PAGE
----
As relationship with another man’s wife is doubly heinous, so wisdom explains it in greater detail here. The argument here is more practical than ethical. One could readily understand why a hungry thief might still but he will still pay for it when he is caught (vv. 31-32)— he can be pitied as well as punished. But adultery is not spawned by necessity but by folly. The hungry thief can learn but an adulterer will only destroy himself. No pity will be given to an adulterer. “But the sin of the adulterer claims no sympathy. His plea is not the cry of hunger, but of lust; not want, but wantonness; not the lack of bread, but of understanding.” (Bridges)
First of all, he will be punished and disgraced (v. 33). He will be publicly exposed; everyone will know of his folly. This will mark his life “his disgrace will not be wiped away.” Do we not remember King David? Do we not know of fallen “evangelists”? Pleasure for an hour will yield shame for a lifetime.
In an adulterous situation, two marriages are damaged. The jealous husband will not be satisfied until he avenges the adulterer. No amount of money can give way to the jealous man’s anger. In Deut. 22:22, death was the penalty for both the man and the woman. There seems to be some suggestion that certain offences could be commuted into monetary fines (cf. Ex. 21:30) but in this situation, the jealous husband will not be satisfied.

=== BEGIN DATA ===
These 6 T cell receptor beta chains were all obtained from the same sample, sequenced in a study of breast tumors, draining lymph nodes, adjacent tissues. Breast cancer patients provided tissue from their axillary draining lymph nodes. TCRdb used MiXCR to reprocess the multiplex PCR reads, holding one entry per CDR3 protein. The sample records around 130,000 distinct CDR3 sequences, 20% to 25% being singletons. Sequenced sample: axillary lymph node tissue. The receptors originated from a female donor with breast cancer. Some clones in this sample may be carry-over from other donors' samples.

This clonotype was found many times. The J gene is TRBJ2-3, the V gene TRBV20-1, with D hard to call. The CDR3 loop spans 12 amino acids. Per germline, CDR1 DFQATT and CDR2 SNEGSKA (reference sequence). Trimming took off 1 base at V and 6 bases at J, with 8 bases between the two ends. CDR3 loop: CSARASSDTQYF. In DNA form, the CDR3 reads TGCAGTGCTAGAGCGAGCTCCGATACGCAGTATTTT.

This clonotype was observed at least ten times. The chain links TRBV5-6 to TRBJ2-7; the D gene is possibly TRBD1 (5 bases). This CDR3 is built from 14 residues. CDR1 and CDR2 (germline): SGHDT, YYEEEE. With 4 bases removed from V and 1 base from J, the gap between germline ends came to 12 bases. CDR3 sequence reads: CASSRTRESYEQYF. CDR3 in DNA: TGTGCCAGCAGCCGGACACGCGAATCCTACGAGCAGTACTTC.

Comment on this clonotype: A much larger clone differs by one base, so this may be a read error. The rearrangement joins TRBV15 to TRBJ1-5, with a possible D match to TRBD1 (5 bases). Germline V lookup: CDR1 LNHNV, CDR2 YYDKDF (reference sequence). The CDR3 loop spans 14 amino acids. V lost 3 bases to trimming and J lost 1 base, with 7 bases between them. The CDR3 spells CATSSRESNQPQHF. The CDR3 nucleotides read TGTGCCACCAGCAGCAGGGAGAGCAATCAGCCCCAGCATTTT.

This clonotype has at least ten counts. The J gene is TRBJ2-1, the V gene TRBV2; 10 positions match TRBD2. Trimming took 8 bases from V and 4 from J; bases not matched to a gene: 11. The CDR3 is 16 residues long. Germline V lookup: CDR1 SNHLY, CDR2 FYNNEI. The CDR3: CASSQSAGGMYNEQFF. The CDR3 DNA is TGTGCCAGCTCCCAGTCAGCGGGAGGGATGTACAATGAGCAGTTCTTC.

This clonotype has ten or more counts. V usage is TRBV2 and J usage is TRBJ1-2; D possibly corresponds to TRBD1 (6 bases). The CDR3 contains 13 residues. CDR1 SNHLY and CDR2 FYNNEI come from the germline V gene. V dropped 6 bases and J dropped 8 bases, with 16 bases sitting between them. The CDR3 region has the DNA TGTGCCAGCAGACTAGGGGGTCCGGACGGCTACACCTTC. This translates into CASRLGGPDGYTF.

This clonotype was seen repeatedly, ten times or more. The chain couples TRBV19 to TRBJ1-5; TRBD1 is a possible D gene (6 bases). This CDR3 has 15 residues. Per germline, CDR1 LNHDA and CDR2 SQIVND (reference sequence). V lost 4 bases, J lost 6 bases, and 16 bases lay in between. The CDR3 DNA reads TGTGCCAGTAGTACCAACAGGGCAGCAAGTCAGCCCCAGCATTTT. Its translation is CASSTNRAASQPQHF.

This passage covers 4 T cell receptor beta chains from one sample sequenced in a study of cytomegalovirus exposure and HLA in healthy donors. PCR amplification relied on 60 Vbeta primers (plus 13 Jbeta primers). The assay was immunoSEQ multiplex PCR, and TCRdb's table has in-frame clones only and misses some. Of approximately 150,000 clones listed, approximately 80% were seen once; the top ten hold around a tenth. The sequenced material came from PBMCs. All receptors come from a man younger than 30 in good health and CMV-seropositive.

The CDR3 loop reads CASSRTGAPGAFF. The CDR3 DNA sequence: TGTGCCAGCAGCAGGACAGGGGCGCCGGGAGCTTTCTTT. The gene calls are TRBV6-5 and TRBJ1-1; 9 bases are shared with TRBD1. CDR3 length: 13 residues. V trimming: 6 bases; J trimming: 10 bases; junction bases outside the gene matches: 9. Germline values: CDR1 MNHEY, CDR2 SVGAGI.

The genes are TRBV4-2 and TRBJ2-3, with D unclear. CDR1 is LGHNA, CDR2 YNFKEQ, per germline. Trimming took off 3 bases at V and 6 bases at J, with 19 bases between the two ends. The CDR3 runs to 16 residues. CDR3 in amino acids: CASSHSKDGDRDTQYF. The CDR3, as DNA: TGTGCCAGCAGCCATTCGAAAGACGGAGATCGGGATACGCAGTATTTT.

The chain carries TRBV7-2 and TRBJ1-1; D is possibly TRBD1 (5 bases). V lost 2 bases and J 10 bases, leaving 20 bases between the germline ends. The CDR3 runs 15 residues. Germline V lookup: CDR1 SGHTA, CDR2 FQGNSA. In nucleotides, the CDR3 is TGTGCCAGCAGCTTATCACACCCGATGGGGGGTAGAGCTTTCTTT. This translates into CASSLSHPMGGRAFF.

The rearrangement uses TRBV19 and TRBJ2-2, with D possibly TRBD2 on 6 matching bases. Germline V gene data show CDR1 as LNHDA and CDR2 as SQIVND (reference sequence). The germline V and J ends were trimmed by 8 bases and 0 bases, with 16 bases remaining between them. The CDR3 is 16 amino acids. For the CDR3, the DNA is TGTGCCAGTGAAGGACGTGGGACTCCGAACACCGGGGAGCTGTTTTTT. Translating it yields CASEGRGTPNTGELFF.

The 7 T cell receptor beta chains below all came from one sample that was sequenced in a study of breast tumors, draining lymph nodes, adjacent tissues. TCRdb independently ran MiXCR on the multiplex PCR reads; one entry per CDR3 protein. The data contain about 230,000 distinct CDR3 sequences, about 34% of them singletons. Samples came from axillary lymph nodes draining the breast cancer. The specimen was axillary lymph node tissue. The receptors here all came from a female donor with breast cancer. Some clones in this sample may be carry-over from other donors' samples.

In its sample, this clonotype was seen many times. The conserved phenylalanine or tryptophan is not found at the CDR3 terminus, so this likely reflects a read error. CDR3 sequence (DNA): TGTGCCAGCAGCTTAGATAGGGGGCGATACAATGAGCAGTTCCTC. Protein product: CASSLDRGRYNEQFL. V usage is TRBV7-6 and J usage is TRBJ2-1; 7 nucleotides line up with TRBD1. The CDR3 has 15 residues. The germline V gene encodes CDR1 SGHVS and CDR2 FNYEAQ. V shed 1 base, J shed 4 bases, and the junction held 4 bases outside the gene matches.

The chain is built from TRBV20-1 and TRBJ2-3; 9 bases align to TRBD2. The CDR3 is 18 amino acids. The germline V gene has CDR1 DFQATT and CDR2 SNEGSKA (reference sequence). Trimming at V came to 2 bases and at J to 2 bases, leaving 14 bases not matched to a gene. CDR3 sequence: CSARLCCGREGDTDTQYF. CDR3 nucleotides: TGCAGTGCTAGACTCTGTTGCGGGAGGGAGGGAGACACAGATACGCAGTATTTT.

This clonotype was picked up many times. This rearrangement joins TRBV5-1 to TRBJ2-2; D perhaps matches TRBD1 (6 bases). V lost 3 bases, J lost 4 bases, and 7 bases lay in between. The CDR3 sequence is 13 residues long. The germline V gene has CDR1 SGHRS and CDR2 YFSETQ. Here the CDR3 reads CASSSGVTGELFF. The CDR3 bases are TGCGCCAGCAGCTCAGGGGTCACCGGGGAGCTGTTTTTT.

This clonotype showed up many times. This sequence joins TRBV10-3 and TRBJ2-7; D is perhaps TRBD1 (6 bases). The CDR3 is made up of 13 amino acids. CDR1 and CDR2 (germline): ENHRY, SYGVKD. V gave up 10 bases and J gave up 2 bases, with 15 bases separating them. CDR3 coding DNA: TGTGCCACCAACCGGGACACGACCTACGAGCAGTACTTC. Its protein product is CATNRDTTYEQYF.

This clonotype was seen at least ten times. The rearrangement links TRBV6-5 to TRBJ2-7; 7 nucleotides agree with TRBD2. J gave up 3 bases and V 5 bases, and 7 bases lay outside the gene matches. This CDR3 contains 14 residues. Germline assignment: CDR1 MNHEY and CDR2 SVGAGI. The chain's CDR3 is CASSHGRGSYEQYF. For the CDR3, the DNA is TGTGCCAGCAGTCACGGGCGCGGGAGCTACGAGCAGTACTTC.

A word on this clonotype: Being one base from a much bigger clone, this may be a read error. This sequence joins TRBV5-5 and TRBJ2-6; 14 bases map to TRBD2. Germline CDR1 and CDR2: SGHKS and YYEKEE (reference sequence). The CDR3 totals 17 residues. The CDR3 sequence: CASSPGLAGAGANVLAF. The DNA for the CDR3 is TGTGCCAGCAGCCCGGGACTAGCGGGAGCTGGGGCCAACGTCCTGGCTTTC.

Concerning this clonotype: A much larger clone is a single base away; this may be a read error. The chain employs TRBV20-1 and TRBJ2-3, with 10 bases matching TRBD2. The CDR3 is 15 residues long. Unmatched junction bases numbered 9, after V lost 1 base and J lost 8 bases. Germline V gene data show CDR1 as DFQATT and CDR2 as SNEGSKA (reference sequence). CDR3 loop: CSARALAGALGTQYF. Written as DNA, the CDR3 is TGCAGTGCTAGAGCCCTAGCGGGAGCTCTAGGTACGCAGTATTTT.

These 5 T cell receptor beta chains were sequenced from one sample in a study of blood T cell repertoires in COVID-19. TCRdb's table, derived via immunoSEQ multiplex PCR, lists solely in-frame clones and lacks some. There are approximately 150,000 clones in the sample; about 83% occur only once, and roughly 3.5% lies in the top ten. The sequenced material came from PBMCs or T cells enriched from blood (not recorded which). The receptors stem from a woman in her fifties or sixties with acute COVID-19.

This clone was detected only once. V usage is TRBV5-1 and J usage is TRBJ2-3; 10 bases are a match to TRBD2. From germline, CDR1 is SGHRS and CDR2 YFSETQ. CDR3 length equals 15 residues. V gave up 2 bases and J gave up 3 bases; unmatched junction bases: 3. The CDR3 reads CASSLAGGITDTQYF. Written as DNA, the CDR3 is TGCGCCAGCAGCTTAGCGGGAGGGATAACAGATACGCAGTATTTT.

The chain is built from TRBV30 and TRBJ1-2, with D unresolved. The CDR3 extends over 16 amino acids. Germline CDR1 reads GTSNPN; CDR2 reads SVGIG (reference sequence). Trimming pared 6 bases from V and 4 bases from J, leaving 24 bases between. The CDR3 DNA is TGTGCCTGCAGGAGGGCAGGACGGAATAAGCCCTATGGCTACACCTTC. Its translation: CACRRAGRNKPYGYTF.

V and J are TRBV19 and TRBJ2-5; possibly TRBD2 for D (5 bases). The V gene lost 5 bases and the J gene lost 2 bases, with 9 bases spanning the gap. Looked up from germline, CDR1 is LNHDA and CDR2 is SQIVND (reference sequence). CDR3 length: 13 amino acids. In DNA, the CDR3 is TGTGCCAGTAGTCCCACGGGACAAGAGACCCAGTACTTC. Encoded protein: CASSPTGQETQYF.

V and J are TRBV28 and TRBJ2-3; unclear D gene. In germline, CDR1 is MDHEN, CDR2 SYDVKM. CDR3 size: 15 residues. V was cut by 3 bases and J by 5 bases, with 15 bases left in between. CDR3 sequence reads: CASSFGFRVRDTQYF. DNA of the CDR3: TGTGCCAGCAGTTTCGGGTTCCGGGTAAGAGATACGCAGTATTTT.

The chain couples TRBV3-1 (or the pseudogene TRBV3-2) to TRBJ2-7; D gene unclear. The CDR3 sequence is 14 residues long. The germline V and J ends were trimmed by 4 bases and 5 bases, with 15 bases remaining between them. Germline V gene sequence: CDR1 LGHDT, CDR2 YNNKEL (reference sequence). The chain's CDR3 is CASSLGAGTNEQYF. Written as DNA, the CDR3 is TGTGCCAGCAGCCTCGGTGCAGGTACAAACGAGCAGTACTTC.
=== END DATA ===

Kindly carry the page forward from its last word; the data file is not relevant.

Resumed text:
Both the OT and the New view sexual sins as being heinous and damaging (spiritually and physically). Are STDs God’s way of dealing with a society that tolerates rampant sexual sins? Why are sexual sins so rampant in the church? Who here has never heard of it in the church? I scarcely know of a church that has not been impacted one way or another in this area. It is not legalism to warn against these things; it is folly if the church does not. Are we better than wisdom? Are we wiser than God?